A Year In Hijab

I knew I embraced the hijab early last year because I remember my first ‘holiday in hijab’ – Abu Dhabi, March 2013. But, I wasn’t sure exactly when I began to wear the hijab. So imagine my pleasant surprise when I got an email reminder yesterday telling me that today was to be the anniversary of performing Umrah and deciding – this is it – I want to wear a hijab. My past self must have sensed this was a momentous decision and worth recording for the benefit of her future self. I’m glad she did this for me. Continue reading “A Year In Hijab”

What Role Models Are Made Of

My dad arrived in the UK as a teen. He’d have loved to have gone to school but he had to work to support his family in Bangladesh. Whatever moderate amount of English he speaks now has been picked up through his career in a grocery store and a never ending string of restaurants. Needless to say, my dad can’t write in English (only his version of shorthand when taking down curry orders – see image, aww!). Continue reading “What Role Models Are Made Of”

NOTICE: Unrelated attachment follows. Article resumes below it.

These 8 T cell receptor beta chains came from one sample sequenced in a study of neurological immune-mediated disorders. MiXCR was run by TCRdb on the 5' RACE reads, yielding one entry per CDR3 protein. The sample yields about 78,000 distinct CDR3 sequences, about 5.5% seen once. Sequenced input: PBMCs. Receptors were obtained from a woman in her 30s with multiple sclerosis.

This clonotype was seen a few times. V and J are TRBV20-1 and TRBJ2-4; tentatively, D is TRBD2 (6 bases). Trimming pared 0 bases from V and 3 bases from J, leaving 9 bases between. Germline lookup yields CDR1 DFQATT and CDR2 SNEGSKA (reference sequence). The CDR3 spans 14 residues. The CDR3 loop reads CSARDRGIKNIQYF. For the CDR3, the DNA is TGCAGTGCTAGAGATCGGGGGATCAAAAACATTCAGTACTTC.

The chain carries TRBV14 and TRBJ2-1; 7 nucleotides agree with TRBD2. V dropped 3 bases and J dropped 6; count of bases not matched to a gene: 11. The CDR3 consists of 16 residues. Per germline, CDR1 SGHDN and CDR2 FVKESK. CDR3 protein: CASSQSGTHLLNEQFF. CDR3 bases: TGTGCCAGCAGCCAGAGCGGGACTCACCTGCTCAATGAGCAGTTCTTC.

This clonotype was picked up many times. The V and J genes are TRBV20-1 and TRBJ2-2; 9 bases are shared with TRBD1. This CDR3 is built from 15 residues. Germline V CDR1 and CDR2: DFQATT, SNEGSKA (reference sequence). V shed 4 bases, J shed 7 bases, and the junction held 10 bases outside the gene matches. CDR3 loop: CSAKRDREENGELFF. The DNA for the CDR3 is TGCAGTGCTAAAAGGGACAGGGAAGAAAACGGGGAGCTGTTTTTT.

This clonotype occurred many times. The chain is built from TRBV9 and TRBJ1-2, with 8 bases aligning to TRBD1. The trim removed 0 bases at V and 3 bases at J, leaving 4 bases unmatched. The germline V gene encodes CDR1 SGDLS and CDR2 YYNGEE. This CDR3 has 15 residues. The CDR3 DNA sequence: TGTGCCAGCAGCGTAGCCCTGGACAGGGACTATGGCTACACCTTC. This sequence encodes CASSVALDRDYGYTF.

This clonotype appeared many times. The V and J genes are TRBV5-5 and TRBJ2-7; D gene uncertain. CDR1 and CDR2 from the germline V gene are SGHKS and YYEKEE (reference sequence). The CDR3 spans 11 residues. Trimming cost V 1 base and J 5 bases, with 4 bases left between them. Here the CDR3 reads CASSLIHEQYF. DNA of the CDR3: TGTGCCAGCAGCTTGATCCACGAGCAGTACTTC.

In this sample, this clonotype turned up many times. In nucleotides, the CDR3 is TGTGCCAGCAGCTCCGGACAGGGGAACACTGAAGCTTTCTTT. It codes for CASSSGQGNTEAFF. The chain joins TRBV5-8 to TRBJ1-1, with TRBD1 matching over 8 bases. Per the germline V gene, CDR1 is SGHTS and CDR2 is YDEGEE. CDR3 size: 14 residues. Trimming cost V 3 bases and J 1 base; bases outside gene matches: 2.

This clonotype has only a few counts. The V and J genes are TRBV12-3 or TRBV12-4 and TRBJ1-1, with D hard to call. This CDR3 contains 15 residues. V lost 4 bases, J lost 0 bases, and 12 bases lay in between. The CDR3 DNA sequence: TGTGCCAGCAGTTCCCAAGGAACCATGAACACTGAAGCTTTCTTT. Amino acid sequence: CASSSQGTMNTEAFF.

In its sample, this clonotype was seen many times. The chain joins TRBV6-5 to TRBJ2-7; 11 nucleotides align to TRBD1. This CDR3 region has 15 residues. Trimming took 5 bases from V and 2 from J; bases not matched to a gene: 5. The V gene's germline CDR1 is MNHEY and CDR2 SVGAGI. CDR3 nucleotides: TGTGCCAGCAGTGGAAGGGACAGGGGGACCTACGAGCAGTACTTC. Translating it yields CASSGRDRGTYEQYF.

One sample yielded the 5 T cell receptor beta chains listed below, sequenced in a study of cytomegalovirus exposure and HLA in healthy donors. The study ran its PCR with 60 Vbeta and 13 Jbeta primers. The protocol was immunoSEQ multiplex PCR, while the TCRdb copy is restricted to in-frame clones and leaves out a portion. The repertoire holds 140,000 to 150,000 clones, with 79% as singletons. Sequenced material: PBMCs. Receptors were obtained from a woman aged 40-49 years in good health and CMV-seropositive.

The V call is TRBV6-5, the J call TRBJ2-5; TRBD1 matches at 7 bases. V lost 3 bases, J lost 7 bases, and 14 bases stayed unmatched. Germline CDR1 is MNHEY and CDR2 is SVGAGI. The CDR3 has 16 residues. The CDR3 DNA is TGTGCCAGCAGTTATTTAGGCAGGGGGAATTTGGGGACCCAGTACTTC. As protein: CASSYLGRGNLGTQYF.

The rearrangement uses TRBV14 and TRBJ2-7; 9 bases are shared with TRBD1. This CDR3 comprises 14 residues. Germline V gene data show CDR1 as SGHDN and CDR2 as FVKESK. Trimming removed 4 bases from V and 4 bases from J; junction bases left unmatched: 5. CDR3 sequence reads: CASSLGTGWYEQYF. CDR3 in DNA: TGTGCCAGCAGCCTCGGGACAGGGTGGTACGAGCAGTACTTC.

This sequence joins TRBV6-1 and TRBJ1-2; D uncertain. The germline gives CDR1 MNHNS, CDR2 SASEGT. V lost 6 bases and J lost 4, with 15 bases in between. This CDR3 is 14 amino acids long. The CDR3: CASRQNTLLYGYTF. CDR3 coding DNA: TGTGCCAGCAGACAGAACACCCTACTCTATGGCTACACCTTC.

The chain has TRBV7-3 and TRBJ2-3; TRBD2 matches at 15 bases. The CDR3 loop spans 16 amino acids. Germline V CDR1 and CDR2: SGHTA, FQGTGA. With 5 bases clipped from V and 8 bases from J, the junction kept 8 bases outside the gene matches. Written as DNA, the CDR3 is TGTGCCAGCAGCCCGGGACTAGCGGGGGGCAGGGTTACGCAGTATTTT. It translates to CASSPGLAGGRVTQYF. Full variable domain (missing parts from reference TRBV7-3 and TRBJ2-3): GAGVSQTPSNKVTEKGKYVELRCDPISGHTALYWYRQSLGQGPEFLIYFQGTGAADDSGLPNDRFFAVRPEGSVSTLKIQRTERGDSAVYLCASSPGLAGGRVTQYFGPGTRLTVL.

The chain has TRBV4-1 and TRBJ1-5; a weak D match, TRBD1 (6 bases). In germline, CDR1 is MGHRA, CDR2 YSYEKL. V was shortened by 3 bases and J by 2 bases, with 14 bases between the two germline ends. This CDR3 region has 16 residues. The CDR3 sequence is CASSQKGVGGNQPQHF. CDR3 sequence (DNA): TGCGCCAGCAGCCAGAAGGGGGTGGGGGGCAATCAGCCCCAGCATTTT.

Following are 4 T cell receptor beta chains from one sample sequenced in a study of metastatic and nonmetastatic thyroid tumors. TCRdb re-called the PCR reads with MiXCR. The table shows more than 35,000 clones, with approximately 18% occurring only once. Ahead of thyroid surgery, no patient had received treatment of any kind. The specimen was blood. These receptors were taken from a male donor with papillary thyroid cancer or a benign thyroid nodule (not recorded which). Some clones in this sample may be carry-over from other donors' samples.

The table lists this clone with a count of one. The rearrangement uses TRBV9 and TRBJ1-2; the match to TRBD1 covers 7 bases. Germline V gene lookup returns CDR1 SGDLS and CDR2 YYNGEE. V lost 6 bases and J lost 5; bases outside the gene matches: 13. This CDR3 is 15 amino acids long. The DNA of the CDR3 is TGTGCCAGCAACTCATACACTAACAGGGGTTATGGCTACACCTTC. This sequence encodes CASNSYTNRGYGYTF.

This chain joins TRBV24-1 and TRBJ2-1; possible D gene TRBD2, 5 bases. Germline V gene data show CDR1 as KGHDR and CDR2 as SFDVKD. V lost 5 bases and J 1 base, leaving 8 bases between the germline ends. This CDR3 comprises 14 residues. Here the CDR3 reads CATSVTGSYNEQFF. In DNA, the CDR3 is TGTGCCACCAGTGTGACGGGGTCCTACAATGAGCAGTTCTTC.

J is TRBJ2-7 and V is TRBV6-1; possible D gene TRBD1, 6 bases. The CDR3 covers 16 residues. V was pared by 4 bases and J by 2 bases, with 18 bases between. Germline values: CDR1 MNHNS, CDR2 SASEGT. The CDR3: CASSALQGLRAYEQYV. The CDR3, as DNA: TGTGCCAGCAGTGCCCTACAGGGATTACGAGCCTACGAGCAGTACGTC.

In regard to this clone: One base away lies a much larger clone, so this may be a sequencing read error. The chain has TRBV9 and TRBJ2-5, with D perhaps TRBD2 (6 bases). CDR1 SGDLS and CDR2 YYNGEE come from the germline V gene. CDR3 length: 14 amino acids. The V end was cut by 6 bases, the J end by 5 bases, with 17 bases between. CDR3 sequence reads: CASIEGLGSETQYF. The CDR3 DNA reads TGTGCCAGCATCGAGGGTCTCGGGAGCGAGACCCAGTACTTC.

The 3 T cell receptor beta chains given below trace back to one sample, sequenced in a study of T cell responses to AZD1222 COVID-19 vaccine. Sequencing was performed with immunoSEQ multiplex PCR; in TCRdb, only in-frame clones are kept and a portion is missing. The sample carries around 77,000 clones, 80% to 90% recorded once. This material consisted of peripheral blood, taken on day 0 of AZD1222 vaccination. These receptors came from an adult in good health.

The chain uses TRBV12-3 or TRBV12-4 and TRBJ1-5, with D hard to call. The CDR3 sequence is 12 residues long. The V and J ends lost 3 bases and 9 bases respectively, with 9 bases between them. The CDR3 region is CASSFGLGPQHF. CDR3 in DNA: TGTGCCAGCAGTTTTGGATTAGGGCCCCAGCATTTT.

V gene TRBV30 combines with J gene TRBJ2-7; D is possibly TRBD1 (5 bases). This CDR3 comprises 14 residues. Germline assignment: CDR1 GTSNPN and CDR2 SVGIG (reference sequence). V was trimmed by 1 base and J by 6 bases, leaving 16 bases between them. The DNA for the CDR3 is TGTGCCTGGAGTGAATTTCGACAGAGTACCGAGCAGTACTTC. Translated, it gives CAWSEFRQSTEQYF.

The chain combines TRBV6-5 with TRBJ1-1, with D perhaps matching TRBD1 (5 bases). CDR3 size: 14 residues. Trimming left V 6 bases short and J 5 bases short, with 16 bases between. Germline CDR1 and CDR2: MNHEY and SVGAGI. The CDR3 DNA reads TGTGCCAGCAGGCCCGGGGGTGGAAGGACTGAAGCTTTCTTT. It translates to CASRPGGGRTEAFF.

Dear Diary

Dear Diary

My friend gave me a beautiful notebook – around the time I started to seriously write my novel. It turned into a ‘diary’ for my novel…. some days I wrote what was going on personally or why I hadn’t written in my novel since the last time…

But every time I sat to write, I wrote the minimum of:
– date
– words written that day
– total word count so far Continue reading “Dear Diary”

Divine Intervention

Sceptics can scoff but here’s another experience that makes me think – wow, there is a God and I’m being looked after…